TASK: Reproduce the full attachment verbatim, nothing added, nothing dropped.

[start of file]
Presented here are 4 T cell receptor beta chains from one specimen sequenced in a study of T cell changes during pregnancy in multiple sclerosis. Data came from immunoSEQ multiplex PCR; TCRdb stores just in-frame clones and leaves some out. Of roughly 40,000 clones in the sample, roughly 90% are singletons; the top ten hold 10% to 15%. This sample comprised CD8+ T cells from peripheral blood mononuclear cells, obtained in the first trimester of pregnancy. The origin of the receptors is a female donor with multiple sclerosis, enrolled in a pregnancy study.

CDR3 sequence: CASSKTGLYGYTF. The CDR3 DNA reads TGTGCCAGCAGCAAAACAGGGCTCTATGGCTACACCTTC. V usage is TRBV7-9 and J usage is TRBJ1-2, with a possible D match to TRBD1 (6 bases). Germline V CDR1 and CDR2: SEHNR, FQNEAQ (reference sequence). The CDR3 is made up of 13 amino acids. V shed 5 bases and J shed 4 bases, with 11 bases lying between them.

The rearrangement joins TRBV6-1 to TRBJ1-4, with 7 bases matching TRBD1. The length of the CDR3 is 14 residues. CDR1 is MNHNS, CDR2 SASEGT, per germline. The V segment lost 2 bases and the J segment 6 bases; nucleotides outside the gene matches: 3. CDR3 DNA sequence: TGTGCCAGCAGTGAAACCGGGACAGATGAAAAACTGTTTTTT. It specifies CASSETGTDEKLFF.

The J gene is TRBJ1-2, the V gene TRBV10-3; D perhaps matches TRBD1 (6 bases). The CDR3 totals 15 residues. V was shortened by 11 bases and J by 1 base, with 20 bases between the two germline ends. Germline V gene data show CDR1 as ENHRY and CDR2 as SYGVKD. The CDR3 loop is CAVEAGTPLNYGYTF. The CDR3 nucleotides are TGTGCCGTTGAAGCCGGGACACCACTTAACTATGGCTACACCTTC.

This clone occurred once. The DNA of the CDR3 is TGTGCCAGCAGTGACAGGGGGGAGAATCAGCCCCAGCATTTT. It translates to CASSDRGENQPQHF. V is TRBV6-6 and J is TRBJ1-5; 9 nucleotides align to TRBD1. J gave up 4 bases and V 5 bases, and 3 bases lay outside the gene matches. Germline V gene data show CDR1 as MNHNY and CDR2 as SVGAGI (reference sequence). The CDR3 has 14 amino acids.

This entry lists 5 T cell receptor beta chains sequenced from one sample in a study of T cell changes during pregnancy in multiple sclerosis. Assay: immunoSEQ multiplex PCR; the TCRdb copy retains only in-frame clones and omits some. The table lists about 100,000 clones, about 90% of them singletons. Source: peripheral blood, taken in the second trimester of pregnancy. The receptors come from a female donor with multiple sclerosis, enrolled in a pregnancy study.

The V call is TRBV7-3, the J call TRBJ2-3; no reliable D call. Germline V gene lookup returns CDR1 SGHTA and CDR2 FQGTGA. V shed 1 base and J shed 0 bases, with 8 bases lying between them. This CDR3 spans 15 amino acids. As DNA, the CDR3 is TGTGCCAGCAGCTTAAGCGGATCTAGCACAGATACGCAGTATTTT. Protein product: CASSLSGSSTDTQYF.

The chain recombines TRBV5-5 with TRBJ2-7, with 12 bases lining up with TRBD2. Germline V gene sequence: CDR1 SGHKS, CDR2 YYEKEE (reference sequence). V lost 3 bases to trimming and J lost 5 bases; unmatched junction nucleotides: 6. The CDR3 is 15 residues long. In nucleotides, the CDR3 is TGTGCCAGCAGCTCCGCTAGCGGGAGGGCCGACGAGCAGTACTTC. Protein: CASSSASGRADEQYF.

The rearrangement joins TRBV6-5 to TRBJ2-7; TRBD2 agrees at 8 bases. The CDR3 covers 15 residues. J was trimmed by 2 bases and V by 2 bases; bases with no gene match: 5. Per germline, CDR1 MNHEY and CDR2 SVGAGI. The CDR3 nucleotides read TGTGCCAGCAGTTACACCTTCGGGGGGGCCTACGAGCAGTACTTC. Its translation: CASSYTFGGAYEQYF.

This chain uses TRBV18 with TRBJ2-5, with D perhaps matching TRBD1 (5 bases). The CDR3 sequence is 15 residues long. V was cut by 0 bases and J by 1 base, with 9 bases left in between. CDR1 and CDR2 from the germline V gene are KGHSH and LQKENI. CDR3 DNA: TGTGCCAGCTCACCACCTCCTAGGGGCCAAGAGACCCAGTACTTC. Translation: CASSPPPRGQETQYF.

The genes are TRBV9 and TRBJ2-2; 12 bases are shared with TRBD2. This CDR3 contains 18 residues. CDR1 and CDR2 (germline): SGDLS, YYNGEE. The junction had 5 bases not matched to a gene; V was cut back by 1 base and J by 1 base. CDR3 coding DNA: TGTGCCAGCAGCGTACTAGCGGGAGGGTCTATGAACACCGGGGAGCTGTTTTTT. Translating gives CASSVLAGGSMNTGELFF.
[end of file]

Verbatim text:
Presented here are 4 T cell receptor beta chains from one specimen sequenced in a study of T cell changes during pregnancy in multiple sclerosis. Data came from immunoSEQ multiplex PCR; TCRdb stores just in-frame clones and leaves some out. Of roughly 40,000 clones in the sample, roughly 90% are singletons; the top ten hold 10% to 15%. This sample comprised CD8+ T cells from peripheral blood mononuclear cells, obtained in the first trimester of pregnancy. The origin of the receptors is a female donor with multiple sclerosis, enrolled in a pregnancy study.

CDR3 sequence: CASSKTGLYGYTF. The CDR3 DNA reads TGTGCCAGCAGCAAAACAGGGCTCTATGGCTACACCTTC. V usage is TRBV7-9 and J usage is TRBJ1-2, with a possible D match to TRBD1 (6 bases). Germline V CDR1 and CDR2: SEHNR, FQNEAQ (reference sequence). The CDR3 is made up of 13 amino acids. V shed 5 bases and J shed 4 bases, with 11 bases lying between them.

The rearrangement joins TRBV6-1 to TRBJ1-4, with 7 bases matching TRBD1. The length of the CDR3 is 14 residues. CDR1 is MNHNS, CDR2 SASEGT, per germline. The V segment lost 2 bases and the J segment 6 bases; nucleotides outside the gene matches: 3. CDR3 DNA sequence: TGTGCCAGCAGTGAAACCGGGACAGATGAAAAACTGTTTTTT. It specifies CASSETGTDEKLFF.

The J gene is TRBJ1-2, the V gene TRBV10-3; D perhaps matches TRBD1 (6 bases). The CDR3 totals 15 residues. V was shortened by 11 bases and J by 1 base, with 20 bases between the two germline ends. Germline V gene data show CDR1 as ENHRY and CDR2 as SYGVKD. The CDR3 loop is CAVEAGTPLNYGYTF. The CDR3 nucleotides are TGTGCCGTTGAAGCCGGGACACCACTTAACTATGGCTACACCTTC.

This clone occurred once. The DNA of the CDR3 is TGTGCCAGCAGTGACAGGGGGGAGAATCAGCCCCAGCATTTT. It translates to CASSDRGENQPQHF. V is TRBV6-6 and J is TRBJ1-5; 9 nucleotides align to TRBD1. J gave up 4 bases and V 5 bases, and 3 bases lay outside the gene matches. Germline V gene data show CDR1 as MNHNY and CDR2 as SVGAGI (reference sequence). The CDR3 has 14 amino acids.

This entry lists 5 T cell receptor beta chains sequenced from one sample in a study of T cell changes during pregnancy in multiple sclerosis. Assay: immunoSEQ multiplex PCR; the TCRdb copy retains only in-frame clones and omits some. The table lists about 100,000 clones, about 90% of them singletons. Source: peripheral blood, taken in the second trimester of pregnancy. The receptors come from a female donor with multiple sclerosis, enrolled in a pregnancy study.

The V call is TRBV7-3, the J call TRBJ2-3; no reliable D call. Germline V gene lookup returns CDR1 SGHTA and CDR2 FQGTGA. V shed 1 base and J shed 0 bases, with 8 bases lying between them. This CDR3 spans 15 amino acids. As DNA, the CDR3 is TGTGCCAGCAGCTTAAGCGGATCTAGCACAGATACGCAGTATTTT. Protein product: CASSLSGSSTDTQYF.

The chain recombines TRBV5-5 with TRBJ2-7, with 12 bases lining up with TRBD2. Germline V gene sequence: CDR1 SGHKS, CDR2 YYEKEE (reference sequence). V lost 3 bases to trimming and J lost 5 bases; unmatched junction nucleotides: 6. The CDR3 is 15 residues long. In nucleotides, the CDR3 is TGTGCCAGCAGCTCCGCTAGCGGGAGGGCCGACGAGCAGTACTTC. Protein: CASSSASGRADEQYF.

The rearrangement joins TRBV6-5 to TRBJ2-7; TRBD2 agrees at 8 bases. The CDR3 covers 15 residues. J was trimmed by 2 bases and V by 2 bases; bases with no gene match: 5. Per germline, CDR1 MNHEY and CDR2 SVGAGI. The CDR3 nucleotides read TGTGCCAGCAGTTACACCTTCGGGGGGGCCTACGAGCAGTACTTC. Its translation: CASSYTFGGAYEQYF.

This chain uses TRBV18 with TRBJ2-5, with D perhaps matching TRBD1 (5 bases). The CDR3 sequence is 15 residues long. V was cut by 0 bases and J by 1 base, with 9 bases left in between. CDR1 and CDR2 from the germline V gene are KGHSH and LQKENI. CDR3 DNA: TGTGCCAGCTCACCACCTCCTAGGGGCCAAGAGACCCAGTACTTC. Translation: CASSPPPRGQETQYF.

The genes are TRBV9 and TRBJ2-2; 12 bases are shared with TRBD2. This CDR3 contains 18 residues. CDR1 and CDR2 (germline): SGDLS, YYNGEE. The junction had 5 bases not matched to a gene; V was cut back by 1 base and J by 1 base. CDR3 coding DNA: TGTGCCAGCAGCGTACTAGCGGGAGGGTCTATGAACACCGGGGAGCTGTTTTTT. Translating gives CASSVLAGGSMNTGELFF.